(Bloomberg) -- South Africa’s central bank said its shift to a simpler monetary policy implementation framework has led to a surge in the country’s monetary base.
The new system introduced in June last year enables commercial lenders to hold and earn interest on excess reserves and prevents them from hoarding liquidity.
The central bank’s Quarterly Bulletin released on Thursday showed that the monetary base jumped to 392 billion rand ($20 billion) in August from 310 billion rand in May 2022.
The monetary base comprises banknotes and coin in circulation, private banks’ holdings of required cash reserves, any excess reserves, plus other deposits.
The biggest driver of the increase was from bank deposits at the central bank.
The contribution of bank deposits increased to 57.6% of the monetary base in August from 44.4% in December 2021 while notes and coins in circulation outside the central bank decreased to 42.4% from 44.4%, according to the bulletin.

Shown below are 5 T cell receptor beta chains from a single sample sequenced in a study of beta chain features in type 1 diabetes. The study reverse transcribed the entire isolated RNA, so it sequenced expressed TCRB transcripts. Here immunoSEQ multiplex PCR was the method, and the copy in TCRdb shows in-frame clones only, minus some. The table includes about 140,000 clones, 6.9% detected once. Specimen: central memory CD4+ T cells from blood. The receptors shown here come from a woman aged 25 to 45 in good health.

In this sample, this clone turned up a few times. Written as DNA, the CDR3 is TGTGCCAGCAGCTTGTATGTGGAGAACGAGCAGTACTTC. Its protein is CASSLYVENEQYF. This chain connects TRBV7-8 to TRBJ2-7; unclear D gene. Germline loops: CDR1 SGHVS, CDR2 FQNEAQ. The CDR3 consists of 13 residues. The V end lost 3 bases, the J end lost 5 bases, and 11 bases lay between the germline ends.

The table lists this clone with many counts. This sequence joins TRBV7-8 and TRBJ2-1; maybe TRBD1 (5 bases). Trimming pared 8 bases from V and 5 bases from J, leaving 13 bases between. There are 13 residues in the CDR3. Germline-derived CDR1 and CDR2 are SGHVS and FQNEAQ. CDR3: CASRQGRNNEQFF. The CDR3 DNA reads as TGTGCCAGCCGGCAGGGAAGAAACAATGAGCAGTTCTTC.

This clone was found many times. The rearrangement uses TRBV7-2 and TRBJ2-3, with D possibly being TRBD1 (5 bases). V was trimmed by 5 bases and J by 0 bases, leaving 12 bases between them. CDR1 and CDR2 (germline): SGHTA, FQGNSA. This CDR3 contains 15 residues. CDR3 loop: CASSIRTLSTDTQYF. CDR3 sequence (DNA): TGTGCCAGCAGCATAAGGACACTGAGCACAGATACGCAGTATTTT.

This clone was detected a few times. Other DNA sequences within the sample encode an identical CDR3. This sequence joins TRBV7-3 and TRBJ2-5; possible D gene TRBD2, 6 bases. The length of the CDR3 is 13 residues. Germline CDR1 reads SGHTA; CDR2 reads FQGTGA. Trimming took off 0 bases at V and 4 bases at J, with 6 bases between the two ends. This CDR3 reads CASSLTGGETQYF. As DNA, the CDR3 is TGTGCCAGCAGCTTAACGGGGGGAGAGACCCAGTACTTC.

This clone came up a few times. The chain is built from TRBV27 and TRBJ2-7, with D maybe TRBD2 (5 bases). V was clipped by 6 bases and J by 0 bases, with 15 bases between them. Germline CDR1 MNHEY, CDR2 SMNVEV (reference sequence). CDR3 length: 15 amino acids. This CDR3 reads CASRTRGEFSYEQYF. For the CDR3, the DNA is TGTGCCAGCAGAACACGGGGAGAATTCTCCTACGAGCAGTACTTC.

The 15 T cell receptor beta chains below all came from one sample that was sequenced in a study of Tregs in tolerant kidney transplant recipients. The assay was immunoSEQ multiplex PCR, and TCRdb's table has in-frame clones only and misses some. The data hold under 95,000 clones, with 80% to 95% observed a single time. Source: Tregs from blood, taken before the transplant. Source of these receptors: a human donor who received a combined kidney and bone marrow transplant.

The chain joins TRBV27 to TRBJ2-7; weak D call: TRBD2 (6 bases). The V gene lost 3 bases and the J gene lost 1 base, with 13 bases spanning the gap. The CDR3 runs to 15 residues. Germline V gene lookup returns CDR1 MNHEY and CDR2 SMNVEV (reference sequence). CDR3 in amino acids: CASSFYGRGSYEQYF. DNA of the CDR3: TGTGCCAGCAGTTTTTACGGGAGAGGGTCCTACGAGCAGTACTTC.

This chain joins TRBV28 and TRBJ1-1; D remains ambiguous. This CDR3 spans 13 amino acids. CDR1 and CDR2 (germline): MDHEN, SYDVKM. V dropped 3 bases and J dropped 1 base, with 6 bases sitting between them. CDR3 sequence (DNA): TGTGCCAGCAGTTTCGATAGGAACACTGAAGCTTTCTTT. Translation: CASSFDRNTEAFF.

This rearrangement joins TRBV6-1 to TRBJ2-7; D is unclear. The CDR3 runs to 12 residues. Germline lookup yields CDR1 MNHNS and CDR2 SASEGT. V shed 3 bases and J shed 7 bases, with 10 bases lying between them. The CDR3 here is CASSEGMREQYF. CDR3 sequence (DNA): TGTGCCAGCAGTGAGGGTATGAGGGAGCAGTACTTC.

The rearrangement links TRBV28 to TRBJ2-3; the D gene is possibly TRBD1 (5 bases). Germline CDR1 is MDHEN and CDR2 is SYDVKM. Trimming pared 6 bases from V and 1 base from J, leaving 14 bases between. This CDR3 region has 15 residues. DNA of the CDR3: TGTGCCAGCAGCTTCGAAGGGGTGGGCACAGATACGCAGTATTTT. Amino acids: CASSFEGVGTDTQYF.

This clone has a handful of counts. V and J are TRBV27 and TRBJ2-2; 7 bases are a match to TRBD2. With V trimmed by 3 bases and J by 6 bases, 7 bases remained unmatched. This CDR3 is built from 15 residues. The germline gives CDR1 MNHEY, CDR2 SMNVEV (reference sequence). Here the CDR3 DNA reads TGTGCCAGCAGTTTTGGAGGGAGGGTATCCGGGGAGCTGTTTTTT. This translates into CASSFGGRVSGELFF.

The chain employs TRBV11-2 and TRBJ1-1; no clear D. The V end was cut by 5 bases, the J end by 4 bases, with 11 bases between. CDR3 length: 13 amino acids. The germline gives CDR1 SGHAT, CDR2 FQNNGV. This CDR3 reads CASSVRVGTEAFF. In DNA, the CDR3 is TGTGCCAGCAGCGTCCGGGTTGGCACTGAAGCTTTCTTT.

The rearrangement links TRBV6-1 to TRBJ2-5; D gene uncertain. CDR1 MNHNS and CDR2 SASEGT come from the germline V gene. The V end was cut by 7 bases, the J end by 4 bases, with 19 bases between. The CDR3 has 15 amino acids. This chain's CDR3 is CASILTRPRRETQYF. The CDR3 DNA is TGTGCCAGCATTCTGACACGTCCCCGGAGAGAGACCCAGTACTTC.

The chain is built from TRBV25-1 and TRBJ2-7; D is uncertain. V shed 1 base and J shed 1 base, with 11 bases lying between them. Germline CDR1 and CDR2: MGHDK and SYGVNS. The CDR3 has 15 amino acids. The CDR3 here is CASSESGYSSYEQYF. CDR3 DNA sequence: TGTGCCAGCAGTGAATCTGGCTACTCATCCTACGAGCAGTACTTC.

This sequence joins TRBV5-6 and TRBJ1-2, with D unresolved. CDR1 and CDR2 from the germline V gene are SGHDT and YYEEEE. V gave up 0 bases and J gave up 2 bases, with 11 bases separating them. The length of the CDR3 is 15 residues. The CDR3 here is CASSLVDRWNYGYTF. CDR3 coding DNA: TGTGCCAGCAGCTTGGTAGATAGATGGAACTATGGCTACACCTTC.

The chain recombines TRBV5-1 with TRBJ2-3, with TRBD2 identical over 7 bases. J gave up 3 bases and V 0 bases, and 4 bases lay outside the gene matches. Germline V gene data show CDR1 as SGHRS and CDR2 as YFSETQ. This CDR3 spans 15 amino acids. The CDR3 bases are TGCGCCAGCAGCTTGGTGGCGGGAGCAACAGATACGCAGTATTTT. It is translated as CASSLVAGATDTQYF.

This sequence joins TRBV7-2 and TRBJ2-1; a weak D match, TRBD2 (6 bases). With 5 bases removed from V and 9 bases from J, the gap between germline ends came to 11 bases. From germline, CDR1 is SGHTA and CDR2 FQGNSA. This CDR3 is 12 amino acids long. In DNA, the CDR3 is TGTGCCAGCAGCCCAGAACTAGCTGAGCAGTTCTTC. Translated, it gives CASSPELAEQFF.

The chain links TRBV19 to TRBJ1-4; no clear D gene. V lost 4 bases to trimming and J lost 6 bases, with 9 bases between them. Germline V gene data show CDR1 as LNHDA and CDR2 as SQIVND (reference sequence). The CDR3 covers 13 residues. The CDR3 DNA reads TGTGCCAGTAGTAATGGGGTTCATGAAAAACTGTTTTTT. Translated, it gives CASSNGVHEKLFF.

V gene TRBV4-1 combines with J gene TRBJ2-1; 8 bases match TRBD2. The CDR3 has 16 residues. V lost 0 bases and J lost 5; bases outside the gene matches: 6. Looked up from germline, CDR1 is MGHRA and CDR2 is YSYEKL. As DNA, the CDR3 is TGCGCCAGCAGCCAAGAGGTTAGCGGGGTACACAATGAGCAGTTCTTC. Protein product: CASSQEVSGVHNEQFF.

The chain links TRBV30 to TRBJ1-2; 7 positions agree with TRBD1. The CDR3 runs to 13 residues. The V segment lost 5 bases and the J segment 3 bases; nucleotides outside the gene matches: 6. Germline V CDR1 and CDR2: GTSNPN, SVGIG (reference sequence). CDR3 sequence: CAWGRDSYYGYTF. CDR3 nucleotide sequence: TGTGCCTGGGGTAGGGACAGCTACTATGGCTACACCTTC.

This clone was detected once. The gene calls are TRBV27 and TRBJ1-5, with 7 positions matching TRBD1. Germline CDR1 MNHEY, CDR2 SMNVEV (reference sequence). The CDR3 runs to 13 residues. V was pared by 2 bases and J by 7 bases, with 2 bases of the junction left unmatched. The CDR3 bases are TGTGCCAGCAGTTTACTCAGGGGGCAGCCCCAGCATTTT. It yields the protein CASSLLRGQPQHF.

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“An increase in the monetary base supports an increase in banks’ assets through credit extension and the acquisition of high-quality liquid assets while also supporting an increase in banks’ liabilities, as banknotes and coin in circulation outside of the monetary sector are part of the broad money supply,” the central bank said.
The central bank switched to the new framework to help improve the transmission of policy decisions, the first emerging market to do so. The technical change doesn’t affect the inflation target range or interest-rate decisions.
- The economy entered the 40th month of a strengthening cycle in September, as it continues to recover from the harshest phase of the nation’s coronavirus lockdown, which included restrictions on all but essential activity and mobility.
- There were foreign direct investment inflows of 53.8 billion rand in the three months through June, compared with 519 million rand in the first quarter.
- Portfolio investment outflows shrank to 4.57 billion rand in the second quarter, compared with 32 billion rand in the prior three-month period.
- The ratio of household debt to disposable income increased to 62.5% in the second quarter, from 62.3% in the prior three months.
--With assistance from Paul Richardson.
(Updates with other highlights in final section of story)
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